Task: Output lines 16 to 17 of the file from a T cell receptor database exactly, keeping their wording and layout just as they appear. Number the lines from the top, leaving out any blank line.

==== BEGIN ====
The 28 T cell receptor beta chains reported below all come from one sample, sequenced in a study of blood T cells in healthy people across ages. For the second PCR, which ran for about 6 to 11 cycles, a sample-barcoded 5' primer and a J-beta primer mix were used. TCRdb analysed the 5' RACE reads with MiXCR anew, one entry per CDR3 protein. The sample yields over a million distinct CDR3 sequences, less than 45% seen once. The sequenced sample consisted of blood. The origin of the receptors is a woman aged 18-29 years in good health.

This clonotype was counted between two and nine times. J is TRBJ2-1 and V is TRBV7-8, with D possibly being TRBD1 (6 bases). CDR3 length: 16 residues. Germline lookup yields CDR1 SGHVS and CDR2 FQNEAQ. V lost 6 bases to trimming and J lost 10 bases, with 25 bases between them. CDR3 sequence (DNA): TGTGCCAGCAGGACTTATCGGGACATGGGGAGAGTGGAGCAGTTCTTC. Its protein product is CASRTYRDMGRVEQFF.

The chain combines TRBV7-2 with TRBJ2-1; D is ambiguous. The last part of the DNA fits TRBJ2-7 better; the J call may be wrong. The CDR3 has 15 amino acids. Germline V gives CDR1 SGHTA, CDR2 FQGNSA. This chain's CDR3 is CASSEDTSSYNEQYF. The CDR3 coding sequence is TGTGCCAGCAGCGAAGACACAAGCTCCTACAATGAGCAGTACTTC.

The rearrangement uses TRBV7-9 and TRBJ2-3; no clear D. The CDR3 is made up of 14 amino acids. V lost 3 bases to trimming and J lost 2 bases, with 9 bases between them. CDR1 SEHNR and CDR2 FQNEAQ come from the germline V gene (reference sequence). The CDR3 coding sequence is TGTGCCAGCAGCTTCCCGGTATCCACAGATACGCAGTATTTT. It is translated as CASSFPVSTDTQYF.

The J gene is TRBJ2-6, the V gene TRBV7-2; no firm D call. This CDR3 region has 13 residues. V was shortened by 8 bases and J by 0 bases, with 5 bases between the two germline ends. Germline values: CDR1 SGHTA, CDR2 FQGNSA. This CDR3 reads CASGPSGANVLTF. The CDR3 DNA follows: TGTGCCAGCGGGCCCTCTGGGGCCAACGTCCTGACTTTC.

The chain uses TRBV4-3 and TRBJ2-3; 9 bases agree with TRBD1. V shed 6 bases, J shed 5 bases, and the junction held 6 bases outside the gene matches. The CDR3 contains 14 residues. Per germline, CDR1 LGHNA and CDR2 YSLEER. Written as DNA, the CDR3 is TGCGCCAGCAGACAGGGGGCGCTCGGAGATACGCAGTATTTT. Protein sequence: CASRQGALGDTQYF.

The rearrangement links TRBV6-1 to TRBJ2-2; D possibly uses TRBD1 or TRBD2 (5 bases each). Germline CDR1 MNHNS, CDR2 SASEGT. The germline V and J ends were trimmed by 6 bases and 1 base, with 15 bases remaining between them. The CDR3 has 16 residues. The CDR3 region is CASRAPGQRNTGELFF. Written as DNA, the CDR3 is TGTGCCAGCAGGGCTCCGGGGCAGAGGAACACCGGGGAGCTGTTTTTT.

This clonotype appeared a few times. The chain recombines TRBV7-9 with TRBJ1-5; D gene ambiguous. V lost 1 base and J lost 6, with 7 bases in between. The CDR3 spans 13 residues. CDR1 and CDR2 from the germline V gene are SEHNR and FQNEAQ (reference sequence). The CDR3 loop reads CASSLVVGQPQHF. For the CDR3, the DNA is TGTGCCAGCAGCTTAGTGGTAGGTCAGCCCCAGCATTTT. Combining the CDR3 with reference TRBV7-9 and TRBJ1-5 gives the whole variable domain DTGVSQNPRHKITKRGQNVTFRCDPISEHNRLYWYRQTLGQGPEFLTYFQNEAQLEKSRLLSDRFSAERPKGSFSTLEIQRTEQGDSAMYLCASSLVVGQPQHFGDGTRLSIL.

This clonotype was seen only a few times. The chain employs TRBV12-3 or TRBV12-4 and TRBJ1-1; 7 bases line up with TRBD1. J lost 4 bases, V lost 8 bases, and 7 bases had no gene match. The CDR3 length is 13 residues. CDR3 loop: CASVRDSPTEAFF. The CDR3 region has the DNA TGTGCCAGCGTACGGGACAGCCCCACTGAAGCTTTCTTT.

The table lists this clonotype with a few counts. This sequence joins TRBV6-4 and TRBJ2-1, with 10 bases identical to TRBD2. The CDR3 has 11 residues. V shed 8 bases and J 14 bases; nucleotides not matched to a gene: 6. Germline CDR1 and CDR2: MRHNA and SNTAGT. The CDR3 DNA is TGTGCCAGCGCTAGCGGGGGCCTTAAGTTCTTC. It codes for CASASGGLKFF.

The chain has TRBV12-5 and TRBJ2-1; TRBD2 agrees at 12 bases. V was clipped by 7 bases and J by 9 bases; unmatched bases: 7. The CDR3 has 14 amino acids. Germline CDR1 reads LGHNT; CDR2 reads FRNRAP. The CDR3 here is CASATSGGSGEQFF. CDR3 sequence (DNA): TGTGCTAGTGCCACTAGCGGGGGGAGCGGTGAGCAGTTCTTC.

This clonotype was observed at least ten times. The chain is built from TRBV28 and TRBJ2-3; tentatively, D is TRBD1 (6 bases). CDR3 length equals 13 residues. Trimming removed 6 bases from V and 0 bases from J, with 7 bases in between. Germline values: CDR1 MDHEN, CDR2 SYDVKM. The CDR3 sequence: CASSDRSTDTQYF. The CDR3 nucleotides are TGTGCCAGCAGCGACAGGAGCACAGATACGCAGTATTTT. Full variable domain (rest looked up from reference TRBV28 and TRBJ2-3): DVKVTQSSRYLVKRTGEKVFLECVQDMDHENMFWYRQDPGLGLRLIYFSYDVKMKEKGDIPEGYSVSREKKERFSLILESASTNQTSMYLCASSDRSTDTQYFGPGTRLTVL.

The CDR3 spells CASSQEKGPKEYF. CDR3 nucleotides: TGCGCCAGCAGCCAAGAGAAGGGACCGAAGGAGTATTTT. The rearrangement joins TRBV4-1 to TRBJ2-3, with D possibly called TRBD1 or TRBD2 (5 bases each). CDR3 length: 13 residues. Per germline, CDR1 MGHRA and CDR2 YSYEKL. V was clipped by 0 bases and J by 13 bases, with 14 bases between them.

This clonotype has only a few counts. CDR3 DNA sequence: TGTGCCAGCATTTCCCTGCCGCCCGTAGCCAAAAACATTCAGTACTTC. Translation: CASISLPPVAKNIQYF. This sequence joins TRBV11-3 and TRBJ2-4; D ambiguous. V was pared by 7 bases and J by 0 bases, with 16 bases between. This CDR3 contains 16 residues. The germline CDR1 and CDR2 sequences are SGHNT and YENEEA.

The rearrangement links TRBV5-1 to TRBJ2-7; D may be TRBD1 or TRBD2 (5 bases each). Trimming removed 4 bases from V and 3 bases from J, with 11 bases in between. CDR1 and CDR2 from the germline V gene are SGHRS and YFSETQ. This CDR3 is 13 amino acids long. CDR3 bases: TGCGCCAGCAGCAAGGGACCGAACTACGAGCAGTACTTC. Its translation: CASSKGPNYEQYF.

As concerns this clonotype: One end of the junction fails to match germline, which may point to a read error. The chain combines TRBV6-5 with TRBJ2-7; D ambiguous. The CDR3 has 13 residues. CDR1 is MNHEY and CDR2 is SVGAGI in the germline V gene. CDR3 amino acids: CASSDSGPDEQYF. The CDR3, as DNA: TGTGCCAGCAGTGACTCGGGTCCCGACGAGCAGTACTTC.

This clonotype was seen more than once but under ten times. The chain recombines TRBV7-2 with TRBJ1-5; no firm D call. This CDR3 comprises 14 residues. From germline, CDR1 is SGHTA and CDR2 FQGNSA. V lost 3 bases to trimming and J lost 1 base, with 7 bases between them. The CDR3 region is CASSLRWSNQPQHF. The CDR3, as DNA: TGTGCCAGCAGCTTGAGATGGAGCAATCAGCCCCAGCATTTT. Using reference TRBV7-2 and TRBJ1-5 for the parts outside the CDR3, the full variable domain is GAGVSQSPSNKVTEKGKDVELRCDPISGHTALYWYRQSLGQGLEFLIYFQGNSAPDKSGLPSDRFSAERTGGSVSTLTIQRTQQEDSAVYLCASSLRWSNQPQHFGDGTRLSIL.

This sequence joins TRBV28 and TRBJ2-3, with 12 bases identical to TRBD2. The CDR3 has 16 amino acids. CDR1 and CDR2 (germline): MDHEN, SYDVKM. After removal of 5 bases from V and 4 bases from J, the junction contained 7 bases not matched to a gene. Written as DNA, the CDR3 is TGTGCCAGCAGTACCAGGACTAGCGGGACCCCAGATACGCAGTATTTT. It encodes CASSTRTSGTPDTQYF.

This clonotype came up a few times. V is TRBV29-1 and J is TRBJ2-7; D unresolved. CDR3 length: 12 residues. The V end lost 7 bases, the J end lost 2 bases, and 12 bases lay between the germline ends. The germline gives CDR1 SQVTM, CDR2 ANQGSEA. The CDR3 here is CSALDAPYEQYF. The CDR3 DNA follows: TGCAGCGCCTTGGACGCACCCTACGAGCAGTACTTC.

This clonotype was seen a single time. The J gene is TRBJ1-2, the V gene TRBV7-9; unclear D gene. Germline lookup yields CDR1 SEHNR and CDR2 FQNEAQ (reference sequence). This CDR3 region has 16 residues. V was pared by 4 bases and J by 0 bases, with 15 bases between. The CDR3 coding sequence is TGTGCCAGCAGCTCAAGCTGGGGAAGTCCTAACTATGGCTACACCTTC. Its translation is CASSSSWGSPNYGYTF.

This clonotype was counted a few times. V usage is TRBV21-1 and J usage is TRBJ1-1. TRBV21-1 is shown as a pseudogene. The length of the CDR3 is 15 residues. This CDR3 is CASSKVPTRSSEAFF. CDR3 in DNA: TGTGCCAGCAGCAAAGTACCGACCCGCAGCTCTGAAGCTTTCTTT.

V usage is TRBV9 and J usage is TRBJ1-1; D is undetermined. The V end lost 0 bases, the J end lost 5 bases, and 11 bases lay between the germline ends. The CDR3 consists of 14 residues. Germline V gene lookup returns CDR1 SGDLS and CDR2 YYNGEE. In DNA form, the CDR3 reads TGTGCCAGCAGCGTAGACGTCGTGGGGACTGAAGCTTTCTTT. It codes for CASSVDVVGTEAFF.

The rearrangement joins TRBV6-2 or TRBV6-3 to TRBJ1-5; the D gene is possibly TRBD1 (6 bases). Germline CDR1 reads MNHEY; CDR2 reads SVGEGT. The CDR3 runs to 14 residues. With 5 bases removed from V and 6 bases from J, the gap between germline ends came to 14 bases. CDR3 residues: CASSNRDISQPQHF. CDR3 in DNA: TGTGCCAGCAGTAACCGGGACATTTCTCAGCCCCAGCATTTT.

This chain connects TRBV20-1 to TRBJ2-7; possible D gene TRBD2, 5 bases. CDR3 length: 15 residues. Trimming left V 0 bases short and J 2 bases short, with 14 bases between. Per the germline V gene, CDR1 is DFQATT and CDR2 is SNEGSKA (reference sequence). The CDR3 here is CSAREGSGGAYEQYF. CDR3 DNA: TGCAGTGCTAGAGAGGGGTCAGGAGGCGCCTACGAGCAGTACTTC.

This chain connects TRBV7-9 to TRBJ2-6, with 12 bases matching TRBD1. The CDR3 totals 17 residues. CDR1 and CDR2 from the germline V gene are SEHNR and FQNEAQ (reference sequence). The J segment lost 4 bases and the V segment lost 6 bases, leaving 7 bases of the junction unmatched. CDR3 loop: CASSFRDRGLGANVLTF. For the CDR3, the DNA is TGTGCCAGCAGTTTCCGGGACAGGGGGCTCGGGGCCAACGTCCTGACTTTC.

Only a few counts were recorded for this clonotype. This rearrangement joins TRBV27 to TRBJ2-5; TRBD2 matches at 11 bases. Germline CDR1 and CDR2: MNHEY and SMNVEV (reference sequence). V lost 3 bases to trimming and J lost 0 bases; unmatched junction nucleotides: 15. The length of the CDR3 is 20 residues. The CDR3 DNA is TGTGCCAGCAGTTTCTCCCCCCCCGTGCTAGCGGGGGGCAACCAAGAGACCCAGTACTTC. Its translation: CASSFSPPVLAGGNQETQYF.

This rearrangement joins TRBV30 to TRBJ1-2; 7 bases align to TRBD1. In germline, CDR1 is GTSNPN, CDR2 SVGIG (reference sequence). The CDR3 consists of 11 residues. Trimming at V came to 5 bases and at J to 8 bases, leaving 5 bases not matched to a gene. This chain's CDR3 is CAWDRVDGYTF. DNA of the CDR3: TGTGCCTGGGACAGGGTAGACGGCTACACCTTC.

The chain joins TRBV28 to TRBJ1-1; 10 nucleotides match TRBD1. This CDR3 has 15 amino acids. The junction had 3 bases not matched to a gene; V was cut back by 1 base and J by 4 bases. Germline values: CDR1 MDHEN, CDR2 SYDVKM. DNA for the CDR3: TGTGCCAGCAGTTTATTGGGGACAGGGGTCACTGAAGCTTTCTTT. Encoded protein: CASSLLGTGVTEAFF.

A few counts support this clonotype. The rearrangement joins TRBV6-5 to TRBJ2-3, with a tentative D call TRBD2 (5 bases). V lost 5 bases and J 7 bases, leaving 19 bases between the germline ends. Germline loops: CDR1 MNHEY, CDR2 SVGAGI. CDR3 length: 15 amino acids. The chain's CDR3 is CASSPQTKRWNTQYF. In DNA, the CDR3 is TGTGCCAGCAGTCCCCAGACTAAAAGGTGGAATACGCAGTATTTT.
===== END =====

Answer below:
As concerns this clonotype: One end of the junction fails to match germline, which may point to a read error. The chain combines TRBV6-5 with TRBJ2-7; D ambiguous. The CDR3 has 13 residues. CDR1 is MNHEY and CDR2 is SVGAGI in the germline V gene. CDR3 amino acids: CASSDSGPDEQYF. The CDR3, as DNA: TGTGCCAGCAGTGACTCGGGTCCCGACGAGCAGTACTTC.

This clonotype was seen more than once but under ten times. The chain recombines TRBV7-2 with TRBJ1-5; no firm D call. This CDR3 comprises 14 residues. From germline, CDR1 is SGHTA and CDR2 FQGNSA. V lost 3 bases to trimming and J lost 1 base, with 7 bases between them. The CDR3 region is CASSLRWSNQPQHF. The CDR3, as DNA: TGTGCCAGCAGCTTGAGATGGAGCAATCAGCCCCAGCATTTT. Using reference TRBV7-2 and TRBJ1-5 for the parts outside the CDR3, the full variable domain is GAGVSQSPSNKVTEKGKDVELRCDPISGHTALYWYRQSLGQGLEFLIYFQGNSAPDKSGLPSDRFSAERTGGSVSTLTIQRTQQEDSAVYLCASSLRWSNQPQHFGDGTRLSIL.